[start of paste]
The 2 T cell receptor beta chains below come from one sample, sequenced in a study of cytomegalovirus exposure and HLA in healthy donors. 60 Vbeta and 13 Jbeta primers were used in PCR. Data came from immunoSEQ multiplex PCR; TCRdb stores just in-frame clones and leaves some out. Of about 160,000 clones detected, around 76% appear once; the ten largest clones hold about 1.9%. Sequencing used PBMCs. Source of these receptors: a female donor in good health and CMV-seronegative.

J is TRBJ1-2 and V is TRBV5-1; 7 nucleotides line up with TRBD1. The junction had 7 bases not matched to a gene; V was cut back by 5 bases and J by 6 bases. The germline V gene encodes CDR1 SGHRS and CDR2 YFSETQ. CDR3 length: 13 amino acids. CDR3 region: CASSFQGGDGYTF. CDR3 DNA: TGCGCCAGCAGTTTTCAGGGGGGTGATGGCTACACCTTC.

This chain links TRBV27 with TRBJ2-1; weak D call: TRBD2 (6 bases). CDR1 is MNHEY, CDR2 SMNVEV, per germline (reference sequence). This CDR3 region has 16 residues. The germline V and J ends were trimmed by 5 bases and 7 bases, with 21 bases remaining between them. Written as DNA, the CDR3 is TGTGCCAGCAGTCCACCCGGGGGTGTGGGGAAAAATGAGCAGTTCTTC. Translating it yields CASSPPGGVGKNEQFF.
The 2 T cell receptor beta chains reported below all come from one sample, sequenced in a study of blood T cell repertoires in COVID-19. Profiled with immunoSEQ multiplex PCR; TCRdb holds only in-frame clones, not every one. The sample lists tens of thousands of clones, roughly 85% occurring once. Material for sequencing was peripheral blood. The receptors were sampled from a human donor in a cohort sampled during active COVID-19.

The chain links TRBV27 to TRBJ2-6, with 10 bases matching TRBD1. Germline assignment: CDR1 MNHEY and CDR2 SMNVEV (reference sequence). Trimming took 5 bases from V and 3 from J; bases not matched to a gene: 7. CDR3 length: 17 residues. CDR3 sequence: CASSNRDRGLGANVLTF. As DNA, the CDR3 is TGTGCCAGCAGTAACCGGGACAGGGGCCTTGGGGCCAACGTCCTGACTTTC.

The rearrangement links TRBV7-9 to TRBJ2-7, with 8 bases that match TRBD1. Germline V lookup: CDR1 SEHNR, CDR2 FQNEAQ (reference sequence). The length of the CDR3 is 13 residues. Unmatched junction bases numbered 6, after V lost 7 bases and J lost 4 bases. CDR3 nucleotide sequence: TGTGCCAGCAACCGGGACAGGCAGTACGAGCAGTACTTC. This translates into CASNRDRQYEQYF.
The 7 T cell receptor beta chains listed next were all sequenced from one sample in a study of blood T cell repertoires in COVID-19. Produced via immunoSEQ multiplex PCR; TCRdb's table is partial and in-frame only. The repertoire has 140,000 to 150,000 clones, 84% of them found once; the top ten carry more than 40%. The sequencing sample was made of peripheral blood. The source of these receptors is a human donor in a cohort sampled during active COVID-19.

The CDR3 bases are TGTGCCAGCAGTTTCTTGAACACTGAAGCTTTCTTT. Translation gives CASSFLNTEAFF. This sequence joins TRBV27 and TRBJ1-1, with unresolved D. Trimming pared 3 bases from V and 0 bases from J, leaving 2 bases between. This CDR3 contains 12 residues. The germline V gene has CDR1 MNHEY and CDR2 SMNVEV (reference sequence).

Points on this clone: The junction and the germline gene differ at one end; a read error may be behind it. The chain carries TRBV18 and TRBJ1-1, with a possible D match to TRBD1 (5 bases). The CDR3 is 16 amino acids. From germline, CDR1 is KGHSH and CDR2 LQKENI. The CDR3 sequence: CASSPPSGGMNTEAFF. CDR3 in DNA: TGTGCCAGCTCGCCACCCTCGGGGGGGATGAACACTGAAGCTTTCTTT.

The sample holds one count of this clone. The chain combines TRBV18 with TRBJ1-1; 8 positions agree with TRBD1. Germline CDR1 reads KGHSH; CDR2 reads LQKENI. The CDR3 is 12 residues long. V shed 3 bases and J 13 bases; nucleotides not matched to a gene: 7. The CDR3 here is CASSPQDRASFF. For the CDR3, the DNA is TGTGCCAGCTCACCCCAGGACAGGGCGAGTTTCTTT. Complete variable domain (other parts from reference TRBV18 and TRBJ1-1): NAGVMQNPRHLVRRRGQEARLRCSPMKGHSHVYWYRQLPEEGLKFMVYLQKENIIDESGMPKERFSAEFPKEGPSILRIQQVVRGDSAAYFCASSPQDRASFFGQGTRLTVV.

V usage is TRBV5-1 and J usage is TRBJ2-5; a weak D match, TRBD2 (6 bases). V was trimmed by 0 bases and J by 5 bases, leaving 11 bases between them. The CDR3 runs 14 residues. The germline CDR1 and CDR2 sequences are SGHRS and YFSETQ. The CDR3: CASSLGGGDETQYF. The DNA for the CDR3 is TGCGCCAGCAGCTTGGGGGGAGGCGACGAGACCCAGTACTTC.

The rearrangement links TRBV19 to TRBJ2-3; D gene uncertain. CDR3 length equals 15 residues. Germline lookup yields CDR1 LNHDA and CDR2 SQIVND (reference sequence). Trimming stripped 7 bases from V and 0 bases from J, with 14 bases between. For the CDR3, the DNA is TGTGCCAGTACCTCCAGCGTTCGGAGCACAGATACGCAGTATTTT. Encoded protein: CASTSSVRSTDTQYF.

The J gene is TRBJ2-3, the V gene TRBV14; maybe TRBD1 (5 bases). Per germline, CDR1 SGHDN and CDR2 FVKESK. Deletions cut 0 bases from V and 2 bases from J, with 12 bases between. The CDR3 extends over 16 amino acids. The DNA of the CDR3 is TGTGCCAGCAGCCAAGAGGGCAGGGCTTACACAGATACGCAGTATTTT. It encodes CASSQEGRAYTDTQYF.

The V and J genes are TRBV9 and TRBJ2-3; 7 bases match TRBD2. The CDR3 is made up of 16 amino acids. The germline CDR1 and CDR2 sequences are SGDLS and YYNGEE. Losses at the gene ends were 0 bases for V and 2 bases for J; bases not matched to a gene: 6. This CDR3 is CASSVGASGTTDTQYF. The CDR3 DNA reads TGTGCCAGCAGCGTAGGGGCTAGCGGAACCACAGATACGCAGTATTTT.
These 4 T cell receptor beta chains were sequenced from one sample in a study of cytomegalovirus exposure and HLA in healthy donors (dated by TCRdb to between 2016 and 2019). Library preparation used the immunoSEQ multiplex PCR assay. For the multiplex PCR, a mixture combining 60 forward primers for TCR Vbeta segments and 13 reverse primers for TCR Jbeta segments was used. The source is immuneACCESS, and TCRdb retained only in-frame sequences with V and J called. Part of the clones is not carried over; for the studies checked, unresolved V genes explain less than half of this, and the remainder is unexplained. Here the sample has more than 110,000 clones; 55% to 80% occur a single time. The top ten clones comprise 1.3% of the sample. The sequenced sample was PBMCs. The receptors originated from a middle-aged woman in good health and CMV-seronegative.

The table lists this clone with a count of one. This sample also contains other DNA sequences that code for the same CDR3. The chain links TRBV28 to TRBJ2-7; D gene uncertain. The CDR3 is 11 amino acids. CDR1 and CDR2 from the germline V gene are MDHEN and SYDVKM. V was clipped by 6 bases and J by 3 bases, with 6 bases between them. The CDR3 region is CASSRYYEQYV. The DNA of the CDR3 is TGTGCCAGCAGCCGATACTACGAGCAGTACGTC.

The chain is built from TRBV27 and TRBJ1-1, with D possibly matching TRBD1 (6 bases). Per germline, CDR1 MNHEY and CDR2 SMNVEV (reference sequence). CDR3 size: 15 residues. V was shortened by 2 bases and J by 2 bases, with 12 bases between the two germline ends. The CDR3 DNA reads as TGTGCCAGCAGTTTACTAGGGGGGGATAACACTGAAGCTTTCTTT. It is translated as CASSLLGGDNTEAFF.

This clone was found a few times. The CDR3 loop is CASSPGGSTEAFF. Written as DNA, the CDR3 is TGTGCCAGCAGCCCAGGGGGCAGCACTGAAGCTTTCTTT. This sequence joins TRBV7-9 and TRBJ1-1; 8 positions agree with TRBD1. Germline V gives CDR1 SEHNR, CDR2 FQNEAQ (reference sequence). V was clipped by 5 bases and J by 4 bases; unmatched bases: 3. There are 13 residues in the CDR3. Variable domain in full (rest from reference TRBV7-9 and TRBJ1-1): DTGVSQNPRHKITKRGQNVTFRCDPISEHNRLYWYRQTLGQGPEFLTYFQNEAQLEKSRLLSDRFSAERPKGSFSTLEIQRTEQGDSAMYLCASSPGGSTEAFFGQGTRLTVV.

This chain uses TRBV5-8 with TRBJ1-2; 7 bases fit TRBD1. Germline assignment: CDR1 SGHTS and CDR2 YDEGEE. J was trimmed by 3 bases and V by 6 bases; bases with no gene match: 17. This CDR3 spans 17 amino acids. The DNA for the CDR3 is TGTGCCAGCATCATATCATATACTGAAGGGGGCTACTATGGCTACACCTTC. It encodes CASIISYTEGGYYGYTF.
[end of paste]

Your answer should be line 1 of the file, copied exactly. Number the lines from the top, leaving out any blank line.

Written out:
The 2 T cell receptor beta chains below come from one sample, sequenced in a study of cytomegalovirus exposure and HLA in healthy donors. 60 Vbeta and 13 Jbeta primers were used in PCR. Data came from immunoSEQ multiplex PCR; TCRdb stores just in-frame clones and leaves some out. Of about 160,000 clones detected, around 76% appear once; the ten largest clones hold about 1.9%. Sequencing used PBMCs. Source of these receptors: a female donor in good health and CMV-seronegative.